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So what would you do?

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Jonathan Overend | 17:21 UK time, Tuesday, 8 November 2011

Your shoulder hurts after a long year and probably needs further rest to let it fully recover ahead of the World Tour Finals, yet one match here in Paris can earn you $1.6m.

This has been playing on Novak Djokovic's mind ever since the world number one lost to Kei Nishikori in Basel last week.

I'm talking about the ATP "bonus pool", the incentive scheme to make sure all the top players compete in the mandatory Masters 1000 tournaments.

Djokovic is clearly nowhere near full fitness. The shoulder problem which has bugged him since the American hard court summer still persists and forced him to lose a final set 6-0 to Nishikori, yet there is enormous financial pressure for him to appear in the French capital.

He may have won more than $10m in prize money this season but the dangling bonus-pool cheque is almost impossible to ignore.

The ATP rule book is very clear on this.

As world number one, Djokovic is entitled to a bonus of $2m if he plays all eight of the Masters 1000 events during a season, with that bonus reducing to $1.6m if he plays seven of the eight.

So far, he has played six out of seven having withdrawn from Shanghai last month. If he pulls out of another - meaning only six of the eight played - then that bonus is wiped out, injury or no injury.

According to the rule book, the only exceptions are made for players who reach a certain age or a certain of number of tour matches played. As things stand, there is leeway for Roger Federer and Rafa Nadal but not the man who has dominated them this year.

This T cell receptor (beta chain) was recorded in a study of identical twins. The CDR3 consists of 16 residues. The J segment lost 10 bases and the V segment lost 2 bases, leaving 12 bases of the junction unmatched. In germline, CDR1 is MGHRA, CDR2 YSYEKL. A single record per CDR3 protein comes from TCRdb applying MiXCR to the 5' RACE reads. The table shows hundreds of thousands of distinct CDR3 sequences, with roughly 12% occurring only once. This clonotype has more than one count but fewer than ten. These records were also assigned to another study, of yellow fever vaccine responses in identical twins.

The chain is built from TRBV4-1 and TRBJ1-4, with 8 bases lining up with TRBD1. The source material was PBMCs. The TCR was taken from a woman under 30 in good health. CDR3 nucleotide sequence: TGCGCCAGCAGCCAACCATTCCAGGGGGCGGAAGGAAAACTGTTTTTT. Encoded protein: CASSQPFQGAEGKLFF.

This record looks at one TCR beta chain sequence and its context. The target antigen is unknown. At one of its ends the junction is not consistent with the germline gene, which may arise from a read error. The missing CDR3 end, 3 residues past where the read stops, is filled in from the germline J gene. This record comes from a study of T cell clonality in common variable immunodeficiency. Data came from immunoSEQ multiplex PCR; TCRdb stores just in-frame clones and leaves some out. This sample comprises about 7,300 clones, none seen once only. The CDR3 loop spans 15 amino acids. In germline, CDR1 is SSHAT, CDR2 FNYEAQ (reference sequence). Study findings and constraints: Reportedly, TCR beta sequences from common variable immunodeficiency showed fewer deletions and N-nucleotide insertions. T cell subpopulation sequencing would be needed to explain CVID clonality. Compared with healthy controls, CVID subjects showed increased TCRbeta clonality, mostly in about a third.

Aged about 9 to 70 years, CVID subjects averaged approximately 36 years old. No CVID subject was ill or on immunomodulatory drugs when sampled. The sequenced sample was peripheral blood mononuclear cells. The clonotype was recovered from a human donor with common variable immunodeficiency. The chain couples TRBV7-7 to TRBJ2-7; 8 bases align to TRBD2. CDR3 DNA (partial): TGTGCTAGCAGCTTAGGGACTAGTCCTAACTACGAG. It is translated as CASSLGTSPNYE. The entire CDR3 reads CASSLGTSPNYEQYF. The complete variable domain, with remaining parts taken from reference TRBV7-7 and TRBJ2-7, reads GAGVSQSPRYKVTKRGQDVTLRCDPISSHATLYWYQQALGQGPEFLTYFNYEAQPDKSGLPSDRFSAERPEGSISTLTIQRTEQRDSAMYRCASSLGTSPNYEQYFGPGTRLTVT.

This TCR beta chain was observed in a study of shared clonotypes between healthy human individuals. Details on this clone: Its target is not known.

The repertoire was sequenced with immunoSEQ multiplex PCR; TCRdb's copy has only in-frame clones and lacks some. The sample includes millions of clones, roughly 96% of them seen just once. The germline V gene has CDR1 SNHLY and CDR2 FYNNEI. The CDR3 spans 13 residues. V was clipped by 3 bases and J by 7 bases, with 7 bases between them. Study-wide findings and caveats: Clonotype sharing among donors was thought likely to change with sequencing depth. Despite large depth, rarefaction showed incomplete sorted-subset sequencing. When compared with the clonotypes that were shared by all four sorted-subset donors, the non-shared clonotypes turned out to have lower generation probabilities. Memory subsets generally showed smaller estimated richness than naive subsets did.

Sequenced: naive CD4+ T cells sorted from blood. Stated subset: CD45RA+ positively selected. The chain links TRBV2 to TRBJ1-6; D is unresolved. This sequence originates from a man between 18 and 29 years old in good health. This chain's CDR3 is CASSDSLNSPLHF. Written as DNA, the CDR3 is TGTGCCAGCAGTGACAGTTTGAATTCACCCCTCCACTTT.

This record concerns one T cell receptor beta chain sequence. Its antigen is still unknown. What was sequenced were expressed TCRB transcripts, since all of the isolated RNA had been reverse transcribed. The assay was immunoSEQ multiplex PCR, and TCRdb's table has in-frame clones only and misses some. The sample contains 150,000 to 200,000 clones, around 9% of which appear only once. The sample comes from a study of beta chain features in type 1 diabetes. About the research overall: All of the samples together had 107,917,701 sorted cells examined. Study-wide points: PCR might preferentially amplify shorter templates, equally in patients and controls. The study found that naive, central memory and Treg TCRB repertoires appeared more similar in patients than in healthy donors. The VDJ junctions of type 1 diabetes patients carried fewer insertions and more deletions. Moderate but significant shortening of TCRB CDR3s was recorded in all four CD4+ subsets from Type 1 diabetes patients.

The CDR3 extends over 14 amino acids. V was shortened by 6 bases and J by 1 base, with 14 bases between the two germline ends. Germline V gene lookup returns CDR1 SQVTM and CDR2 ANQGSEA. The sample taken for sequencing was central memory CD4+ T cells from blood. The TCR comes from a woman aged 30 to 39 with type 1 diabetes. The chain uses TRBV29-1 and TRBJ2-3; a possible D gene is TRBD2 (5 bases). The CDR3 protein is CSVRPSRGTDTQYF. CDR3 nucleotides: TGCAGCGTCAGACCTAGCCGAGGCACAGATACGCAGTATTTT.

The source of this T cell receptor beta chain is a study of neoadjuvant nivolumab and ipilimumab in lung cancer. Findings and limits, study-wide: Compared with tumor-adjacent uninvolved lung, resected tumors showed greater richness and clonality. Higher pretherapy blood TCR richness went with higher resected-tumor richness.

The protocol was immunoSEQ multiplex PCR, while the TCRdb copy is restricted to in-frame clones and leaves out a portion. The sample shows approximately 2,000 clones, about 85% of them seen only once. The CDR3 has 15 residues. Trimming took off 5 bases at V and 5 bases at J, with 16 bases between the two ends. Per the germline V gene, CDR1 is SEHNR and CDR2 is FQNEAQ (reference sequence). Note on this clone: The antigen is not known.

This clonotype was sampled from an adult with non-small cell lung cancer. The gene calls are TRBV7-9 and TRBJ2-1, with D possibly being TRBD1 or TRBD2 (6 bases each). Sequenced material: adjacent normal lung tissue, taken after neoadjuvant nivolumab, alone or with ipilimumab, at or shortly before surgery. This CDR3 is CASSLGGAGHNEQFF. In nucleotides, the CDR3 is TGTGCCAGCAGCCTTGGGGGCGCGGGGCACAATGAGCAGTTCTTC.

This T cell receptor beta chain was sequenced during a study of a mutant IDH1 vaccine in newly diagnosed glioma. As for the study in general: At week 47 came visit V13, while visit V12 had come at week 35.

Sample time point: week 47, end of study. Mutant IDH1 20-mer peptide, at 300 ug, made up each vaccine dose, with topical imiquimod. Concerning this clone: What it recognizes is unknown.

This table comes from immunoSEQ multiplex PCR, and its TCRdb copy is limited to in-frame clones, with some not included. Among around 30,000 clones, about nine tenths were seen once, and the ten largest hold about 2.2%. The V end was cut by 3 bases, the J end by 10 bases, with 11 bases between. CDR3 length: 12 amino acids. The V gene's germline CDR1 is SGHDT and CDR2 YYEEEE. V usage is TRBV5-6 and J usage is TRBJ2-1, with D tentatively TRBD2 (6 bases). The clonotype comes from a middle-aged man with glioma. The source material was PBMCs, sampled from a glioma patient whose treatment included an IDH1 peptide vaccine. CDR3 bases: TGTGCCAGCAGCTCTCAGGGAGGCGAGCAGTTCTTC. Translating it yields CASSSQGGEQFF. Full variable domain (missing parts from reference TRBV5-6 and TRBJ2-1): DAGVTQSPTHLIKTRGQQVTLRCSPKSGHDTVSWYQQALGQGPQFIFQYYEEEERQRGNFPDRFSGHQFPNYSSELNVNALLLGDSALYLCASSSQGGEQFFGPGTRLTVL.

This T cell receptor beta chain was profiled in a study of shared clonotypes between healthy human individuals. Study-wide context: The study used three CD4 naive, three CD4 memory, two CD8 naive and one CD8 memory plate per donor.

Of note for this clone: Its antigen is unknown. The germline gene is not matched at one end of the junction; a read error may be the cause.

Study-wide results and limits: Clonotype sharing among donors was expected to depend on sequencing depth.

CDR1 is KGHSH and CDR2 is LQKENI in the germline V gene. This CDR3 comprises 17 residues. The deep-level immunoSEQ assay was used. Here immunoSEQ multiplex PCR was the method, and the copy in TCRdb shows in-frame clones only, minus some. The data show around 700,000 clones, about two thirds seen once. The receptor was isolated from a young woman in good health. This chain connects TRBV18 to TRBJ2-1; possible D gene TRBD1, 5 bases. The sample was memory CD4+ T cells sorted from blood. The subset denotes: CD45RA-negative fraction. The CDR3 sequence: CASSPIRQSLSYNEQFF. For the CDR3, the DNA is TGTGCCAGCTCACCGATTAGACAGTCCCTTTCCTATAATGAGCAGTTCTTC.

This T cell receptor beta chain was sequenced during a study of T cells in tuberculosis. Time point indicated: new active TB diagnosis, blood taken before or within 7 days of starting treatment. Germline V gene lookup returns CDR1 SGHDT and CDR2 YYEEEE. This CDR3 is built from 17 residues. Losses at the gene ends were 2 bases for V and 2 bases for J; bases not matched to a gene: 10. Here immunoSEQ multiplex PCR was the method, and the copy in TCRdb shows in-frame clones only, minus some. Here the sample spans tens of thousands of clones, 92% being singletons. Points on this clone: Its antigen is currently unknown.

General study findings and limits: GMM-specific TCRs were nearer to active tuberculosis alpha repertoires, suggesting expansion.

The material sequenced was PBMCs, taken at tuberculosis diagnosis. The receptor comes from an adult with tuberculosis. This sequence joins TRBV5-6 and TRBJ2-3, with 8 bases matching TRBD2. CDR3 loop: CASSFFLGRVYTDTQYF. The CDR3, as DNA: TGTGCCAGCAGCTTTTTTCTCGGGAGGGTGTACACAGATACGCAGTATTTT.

Djokovic has lost just four matches in 2011. Photo: Getty

The organisers here at Paris Bercy run a terrific tournament. They may have taken a strange decision to slow the court considerably this year but they have good crowds, even for the dull matches, a brilliant on-court sound and light show and innovative player facilities.

And while they desperately want Djokovic to appear, they have been fearing the worst for the past few days.

The incentive scheme is a decent concept but at this moment in time it is unhelpful. Djokovic needs only play one match to earn a million quid and that could bring trouble.

If Djokovic, who is scheduled to practice here on Tuesday evening, is advised by medics not to play, what is he to do? Yes he's rich beyond belief, but as one former pro told me: "He'll play. It's a million dollars plus."

Common sense should prevail and the ATP should take the pressure off the Serb, winner of three of the four majors this year, by giving him a bonus anyway. Not the full amount but something as a compromise.

He has hardly shirked his duties this year.

It would set a precedent, and Djokovic has won quite enough money this year to sort his family and his friends up for life, so maybe put it to a vote of the other players. The result would be interesting.

As Federer said: "Normal common sense can solve so many problems in our sport". It is not common sense for tennis to effectively penalise its star of the season.


  • Comment number 1.

    This is blackmail. Djokovic has made so much money this year, as you said, that he really should let the shoulder heal instead of risking excessive injury to it. It's not right.

  • Comment number 2.

    Health is wealth.

  • Comment number 3.

    Nole should remember all the hungry years of his childhood, training under bombing, queuing for visas to travel for tournaments, turn up, take the cash and say: thank you very much!
    Only if he's fit enough to play one match at least, though.

  • Comment number 4.

    If he has a 'genuine sick note' then it seems crazy.

    Or he could turn up?? Serve the first ball. Retire through injury immediately. But then who loses out?? The fans firstly.

  • Comment number 5.

    Does he need to actually complete the match or indeed give any attempt to win?? Surely pitch up, play a couple of games, retire injured & be $1.6mill richer!